A normal or Gaussian distribution is a probability distribution with a bell shape.
If we take data such as prices, or asset returns, plot them on a graph and connect them with a line, the shape of the line would represent the data’s distribution. If this graph looks like the one below, where all values are plotted symmetrically, with most of the results revolving around the mean, it is said to be a normal distribution.
The highest point in the curve (the top of the bell) depicts the most probable outcome (the mean). The other possible outcomes are evenly distributed around the mean.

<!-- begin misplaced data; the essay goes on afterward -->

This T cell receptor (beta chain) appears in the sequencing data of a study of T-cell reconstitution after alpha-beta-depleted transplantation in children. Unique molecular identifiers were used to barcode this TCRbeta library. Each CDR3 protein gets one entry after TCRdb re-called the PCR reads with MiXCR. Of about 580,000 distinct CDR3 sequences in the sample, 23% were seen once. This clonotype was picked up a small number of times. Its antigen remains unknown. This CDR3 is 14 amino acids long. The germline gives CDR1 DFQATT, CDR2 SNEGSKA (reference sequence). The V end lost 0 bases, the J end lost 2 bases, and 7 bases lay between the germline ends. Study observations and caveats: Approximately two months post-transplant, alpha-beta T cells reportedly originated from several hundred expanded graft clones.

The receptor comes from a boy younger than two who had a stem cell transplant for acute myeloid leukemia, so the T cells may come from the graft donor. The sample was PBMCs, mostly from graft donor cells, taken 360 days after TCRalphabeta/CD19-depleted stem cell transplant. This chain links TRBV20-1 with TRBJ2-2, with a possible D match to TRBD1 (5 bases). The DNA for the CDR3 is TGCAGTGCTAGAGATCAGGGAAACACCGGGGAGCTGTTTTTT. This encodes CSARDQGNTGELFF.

Normal distribution is often found in stock market analysis because it is assumed in conventional investment theory that returns follow a normal distribution. Normal distributions tend to bear certain similarities; thus, if particular data are normally distributed, they are likely to follow particular probabilistic patterns in the future.